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Gut Microbiome Influences the Heart Disease Risks of Diet

Caution against eating eggs and meat by some scientists has arisen due to their production of trimethylamine N-oxide (TMAO), a dietary compound associated with heart disease. Researchers are now revealing that the gut microbiome has an influential role in this interplay.  

 

By Sofia Popov


Recently, reports by a Cornell study raised questions on the role of circulating TMAO in heart disease; namely, if it is the cause or simply a sign of manifestation.

TMAO naturally occurs in abundance in fish, or can be generated from other nutrients including choline (from eggs) or carnitine (from meat.) After consuming foods containing TMAO, or its dietary precursors, it is thought that gut bacteria produce the fish odor compound trimethylamine (TMA). Notably, TMAO has been used as a disease risk factor, predicting heart disease and colorectal cancer. For instance, a previous study demonstrated that women who developed colon cancer showed elevated TMAO five years prior to disease onset.

A previous study demonstrated that women who developed colon cancer showed elevated TMAO five years prior to disease onset.

Still, little is understood about the effects of animal food sources on TMAO production, absorption and release in healthy adults. Despite suggested roles of gut microbes in TMAO production, the gut microbiota composition in regards to TMAO production remains unclear. Thus, in this study, the researchers sought to figure out whether the TMAO response to animal food sources would vary amongst healthy men, and if this response would change according to their gut microbiota composition.  

The team ran a crossover feeding trial, where 40 healthy young men consumed four different study meals: fish (6 ounces of cod), eggs (three whole hard boiled eggs), meat (6 ounces of beef patty) and fruit (apple sauce) as a control. They were given these meals in a random order on one particular day, separated by a one-week washout. In order to profile their gut microbiota compositions, stool samples were taken before each meal, whilst TMAO levels were measured by taking blood and urine samples (both before meals and up to six hours after.)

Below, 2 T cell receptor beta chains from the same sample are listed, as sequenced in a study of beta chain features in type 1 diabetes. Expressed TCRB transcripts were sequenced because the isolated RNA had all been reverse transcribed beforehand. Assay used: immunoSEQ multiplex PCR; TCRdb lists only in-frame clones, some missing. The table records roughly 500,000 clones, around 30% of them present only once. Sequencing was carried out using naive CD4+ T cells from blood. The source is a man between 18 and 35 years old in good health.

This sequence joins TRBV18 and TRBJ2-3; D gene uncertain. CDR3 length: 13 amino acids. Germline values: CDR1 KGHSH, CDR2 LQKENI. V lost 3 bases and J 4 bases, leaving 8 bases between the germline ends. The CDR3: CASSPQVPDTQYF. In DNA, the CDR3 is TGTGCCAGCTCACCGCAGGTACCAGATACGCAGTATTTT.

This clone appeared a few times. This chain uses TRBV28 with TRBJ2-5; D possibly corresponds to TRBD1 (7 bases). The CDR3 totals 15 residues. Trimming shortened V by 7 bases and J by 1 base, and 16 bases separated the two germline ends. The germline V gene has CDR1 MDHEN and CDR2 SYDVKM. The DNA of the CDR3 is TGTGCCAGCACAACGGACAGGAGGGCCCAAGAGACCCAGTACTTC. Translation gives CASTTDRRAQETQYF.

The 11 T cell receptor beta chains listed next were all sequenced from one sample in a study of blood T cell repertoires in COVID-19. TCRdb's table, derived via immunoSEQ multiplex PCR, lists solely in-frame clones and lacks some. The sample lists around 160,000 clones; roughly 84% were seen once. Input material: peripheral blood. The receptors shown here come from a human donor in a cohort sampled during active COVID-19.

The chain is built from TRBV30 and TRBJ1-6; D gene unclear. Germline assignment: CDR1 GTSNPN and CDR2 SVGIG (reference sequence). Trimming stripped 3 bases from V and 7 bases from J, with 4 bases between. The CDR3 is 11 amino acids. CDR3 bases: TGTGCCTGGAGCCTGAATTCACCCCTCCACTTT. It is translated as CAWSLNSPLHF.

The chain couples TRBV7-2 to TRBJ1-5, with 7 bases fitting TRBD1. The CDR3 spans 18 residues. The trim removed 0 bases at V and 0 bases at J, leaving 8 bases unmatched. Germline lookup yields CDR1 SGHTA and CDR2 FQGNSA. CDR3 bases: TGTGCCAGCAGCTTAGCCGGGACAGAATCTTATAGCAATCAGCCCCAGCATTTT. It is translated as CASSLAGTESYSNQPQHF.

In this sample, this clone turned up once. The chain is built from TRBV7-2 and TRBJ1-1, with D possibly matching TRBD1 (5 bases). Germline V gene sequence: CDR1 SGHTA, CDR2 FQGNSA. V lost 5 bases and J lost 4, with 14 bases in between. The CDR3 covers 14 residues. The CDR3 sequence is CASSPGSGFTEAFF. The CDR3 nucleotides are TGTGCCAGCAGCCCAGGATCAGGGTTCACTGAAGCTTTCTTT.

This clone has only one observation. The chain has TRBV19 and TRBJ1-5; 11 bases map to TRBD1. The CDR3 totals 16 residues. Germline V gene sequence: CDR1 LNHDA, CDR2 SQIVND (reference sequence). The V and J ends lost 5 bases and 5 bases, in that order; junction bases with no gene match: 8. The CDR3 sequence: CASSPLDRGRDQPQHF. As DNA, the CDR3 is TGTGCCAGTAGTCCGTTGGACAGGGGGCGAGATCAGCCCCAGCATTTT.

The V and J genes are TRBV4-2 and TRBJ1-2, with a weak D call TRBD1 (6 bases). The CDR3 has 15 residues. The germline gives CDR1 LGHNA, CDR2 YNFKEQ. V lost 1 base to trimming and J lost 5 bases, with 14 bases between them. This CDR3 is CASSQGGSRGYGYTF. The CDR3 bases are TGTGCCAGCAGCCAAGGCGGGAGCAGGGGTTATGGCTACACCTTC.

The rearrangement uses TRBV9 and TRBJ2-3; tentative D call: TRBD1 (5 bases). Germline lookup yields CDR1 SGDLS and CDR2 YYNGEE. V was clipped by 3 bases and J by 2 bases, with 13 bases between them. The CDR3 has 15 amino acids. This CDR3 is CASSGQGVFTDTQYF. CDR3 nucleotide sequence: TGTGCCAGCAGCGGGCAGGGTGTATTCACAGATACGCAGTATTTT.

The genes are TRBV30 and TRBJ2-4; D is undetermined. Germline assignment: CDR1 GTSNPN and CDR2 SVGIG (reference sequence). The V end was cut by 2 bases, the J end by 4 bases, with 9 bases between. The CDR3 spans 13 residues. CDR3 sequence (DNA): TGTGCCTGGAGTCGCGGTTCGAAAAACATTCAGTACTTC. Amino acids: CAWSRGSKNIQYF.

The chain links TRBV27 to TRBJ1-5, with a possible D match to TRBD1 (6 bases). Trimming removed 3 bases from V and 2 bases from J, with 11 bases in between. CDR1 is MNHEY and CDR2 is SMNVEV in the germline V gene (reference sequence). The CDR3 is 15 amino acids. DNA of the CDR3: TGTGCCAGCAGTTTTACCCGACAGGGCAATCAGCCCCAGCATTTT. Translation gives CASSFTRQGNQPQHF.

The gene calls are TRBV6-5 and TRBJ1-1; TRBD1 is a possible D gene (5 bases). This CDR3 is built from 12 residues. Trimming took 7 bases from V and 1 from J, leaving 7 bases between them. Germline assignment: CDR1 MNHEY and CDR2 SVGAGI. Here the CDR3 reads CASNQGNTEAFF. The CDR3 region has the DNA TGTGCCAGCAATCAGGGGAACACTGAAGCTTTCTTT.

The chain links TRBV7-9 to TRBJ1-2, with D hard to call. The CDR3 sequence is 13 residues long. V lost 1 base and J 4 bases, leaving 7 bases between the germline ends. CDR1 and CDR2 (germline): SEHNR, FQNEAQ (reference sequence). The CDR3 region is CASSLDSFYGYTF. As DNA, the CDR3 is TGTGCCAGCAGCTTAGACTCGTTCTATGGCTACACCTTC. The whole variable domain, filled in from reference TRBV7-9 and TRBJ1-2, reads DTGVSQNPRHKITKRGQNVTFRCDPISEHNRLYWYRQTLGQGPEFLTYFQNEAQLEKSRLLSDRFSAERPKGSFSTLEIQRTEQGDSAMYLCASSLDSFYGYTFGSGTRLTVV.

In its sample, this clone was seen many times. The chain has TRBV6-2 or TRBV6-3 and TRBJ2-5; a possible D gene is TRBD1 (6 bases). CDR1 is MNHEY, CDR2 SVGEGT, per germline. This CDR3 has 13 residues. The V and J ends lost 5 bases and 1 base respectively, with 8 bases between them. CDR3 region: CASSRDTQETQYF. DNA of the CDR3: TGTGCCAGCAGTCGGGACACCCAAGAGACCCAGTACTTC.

Men with elevated TMAO levels from eating eggs and beef, also had higher levels of firmicutes in their microbial composition, as well as a less diverse gut microbiomes overall.

The results showed men with elevated TMAO levels from eating eggs and beef, also had higher levels of firmicutes in their microbial composition, as well as a less diverse gut microbiomes overall. On the other hand, those with lower TMAO level had a higher abundance of bacteroidetes. Still, it must be noted that, on its own, firmicutes expresses genes that convert choline and carnitine to TMA, which is then processed by the body into TMAO. Meanwhile, after eating fish, the mens’ circulating TMAO was raised within 15 minutes, and at 50-fold that seen after eating eggs or meat. 

After eating fish, the mens’ circulating TMAO was raised within 15 minutes, and at 50-fold that seen after eating eggs or meat.

Overall, these findings suggest that circulating TMAO is influenced by an individual’s gut microbiome, whilst raising questions on the causative role in the disease process: is it the gut microbiome, or TMAO, playing the central role? Future research will need to test the role of the gut microbiome in heart disease, as well as figuring out possible ways to reduce circulating TMAO and see if this also reduces risk of heart disease.


REFERENCE 

Clara E. Cho, Marie A. Caudill et al. Trimethylamine-N-oxide (TMAO) response to animal source foods varies among healthy young men and is influenced by their gut microbiota composition: A randomized controlled trial. Molecular Nutrition & Food Research (2016). DOI: 10.1002/mnfr.201600324

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